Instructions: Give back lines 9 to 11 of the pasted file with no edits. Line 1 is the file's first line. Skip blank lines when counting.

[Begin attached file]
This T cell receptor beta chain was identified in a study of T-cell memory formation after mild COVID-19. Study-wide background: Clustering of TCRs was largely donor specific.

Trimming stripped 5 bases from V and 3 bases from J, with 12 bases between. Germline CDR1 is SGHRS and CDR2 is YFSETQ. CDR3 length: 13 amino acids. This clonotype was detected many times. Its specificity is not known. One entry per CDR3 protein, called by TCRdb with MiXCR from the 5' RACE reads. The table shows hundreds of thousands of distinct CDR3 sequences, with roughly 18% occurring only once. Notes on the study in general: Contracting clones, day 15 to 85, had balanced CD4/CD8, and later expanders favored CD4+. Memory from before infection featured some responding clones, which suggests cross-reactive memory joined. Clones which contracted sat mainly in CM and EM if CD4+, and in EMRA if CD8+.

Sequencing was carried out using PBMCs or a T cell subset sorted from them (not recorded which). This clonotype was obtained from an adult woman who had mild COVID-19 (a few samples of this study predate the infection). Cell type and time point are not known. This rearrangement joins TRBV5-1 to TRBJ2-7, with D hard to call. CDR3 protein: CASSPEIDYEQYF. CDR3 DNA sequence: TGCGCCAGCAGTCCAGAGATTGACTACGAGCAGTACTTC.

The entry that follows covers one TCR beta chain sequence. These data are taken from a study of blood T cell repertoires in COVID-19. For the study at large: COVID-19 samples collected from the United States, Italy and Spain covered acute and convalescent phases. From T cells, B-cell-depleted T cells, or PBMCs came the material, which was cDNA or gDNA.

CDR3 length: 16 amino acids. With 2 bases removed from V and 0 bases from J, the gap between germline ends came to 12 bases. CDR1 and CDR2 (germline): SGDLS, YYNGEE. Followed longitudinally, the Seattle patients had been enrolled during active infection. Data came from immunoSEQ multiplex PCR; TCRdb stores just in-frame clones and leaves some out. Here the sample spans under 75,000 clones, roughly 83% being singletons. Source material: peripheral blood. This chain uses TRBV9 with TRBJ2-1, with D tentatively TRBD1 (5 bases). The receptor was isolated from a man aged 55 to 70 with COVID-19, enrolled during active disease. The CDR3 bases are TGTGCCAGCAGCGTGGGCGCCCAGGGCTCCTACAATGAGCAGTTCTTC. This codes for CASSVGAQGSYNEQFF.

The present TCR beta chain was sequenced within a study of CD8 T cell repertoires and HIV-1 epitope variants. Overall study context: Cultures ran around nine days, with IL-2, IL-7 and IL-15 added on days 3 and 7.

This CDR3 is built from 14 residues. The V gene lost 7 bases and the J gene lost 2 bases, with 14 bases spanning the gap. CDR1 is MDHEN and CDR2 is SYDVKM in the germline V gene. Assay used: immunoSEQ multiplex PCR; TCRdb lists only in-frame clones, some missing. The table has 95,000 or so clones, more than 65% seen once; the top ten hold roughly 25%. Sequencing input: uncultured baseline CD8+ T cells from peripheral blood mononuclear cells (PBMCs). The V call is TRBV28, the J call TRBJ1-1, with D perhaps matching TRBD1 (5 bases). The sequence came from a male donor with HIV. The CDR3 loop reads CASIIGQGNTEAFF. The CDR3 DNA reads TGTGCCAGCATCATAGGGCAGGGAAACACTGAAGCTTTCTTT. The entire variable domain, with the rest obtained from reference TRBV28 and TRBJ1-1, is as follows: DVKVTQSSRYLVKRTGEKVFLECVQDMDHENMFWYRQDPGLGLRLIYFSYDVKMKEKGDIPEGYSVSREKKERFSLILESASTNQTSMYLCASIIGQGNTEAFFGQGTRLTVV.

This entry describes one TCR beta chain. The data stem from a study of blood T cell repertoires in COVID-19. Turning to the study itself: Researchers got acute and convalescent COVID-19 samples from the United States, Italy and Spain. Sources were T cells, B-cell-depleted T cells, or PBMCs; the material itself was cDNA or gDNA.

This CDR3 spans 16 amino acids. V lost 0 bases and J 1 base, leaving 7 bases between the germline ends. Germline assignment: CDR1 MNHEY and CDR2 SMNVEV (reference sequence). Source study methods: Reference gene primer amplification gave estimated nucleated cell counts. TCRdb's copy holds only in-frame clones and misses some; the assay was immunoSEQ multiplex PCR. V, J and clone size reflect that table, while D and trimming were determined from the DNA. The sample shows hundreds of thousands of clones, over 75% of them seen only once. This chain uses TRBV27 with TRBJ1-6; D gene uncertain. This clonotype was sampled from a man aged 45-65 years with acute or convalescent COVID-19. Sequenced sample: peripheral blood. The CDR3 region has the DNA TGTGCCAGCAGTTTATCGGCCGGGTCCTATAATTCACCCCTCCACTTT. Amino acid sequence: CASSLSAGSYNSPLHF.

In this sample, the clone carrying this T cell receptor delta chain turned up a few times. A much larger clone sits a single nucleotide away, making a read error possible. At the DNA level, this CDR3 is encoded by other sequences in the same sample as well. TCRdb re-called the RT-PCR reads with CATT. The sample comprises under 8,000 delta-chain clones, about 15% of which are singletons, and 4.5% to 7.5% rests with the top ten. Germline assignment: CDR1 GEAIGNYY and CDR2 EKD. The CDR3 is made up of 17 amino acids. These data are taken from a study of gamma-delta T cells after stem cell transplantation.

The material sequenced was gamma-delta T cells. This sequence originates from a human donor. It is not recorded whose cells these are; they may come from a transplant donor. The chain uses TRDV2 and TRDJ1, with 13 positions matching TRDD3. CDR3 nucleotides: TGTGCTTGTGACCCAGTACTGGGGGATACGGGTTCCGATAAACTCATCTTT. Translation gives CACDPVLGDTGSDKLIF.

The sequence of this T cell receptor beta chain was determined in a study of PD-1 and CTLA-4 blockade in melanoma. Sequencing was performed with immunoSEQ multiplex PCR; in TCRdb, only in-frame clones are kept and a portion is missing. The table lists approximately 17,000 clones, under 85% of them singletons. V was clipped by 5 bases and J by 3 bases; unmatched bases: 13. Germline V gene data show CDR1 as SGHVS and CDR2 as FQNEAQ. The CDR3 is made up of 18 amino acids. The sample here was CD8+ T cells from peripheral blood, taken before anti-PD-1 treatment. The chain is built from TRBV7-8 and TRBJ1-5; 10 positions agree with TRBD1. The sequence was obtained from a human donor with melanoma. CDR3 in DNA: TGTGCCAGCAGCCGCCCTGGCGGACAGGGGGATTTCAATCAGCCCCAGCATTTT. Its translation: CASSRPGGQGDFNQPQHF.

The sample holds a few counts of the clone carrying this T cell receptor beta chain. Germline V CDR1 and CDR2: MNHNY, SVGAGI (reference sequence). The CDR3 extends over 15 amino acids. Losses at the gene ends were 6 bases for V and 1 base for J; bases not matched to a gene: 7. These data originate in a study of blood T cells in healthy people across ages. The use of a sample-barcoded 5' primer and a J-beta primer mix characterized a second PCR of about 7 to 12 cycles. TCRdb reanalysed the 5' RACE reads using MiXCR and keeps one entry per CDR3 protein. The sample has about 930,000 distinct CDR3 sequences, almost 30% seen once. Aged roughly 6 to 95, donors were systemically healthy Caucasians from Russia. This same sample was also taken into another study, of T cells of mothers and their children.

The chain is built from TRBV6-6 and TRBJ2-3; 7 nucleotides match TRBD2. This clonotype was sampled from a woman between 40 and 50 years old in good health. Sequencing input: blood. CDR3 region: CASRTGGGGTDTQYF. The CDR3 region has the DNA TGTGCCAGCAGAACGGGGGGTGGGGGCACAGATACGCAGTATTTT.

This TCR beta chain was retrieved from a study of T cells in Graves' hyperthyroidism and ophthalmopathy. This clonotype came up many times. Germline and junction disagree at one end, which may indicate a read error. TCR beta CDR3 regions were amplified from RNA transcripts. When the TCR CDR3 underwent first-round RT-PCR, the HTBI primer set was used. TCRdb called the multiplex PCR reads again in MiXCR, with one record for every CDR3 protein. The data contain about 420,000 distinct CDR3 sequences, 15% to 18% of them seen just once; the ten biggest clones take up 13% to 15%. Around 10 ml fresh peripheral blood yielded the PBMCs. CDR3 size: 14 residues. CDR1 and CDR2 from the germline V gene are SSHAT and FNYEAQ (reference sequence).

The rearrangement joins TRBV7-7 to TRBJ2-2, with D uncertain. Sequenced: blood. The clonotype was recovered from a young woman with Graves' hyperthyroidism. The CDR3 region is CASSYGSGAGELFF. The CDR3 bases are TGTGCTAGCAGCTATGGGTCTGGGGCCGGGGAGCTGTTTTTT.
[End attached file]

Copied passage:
This CDR3 spans 16 amino acids. V lost 0 bases and J 1 base, leaving 7 bases between the germline ends. Germline assignment: CDR1 MNHEY and CDR2 SMNVEV (reference sequence). Source study methods: Reference gene primer amplification gave estimated nucleated cell counts. TCRdb's copy holds only in-frame clones and misses some; the assay was immunoSEQ multiplex PCR. V, J and clone size reflect that table, while D and trimming were determined from the DNA. The sample shows hundreds of thousands of clones, over 75% of them seen only once. This chain uses TRBV27 with TRBJ1-6; D gene uncertain. This clonotype was sampled from a man aged 45-65 years with acute or convalescent COVID-19. Sequenced sample: peripheral blood. The CDR3 region has the DNA TGTGCCAGCAGTTTATCGGCCGGGTCCTATAATTCACCCCTCCACTTT. Amino acid sequence: CASSLSAGSYNSPLHF.

In this sample, the clone carrying this T cell receptor delta chain turned up a few times. A much larger clone sits a single nucleotide away, making a read error possible. At the DNA level, this CDR3 is encoded by other sequences in the same sample as well. TCRdb re-called the RT-PCR reads with CATT. The sample comprises under 8,000 delta-chain clones, about 15% of which are singletons, and 4.5% to 7.5% rests with the top ten. Germline assignment: CDR1 GEAIGNYY and CDR2 EKD. The CDR3 is made up of 17 amino acids. These data are taken from a study of gamma-delta T cells after stem cell transplantation.

The material sequenced was gamma-delta T cells. This sequence originates from a human donor. It is not recorded whose cells these are; they may come from a transplant donor. The chain uses TRDV2 and TRDJ1, with 13 positions matching TRDD3. CDR3 nucleotides: TGTGCTTGTGACCCAGTACTGGGGGATACGGGTTCCGATAAACTCATCTTT. Translation gives CACDPVLGDTGSDKLIF.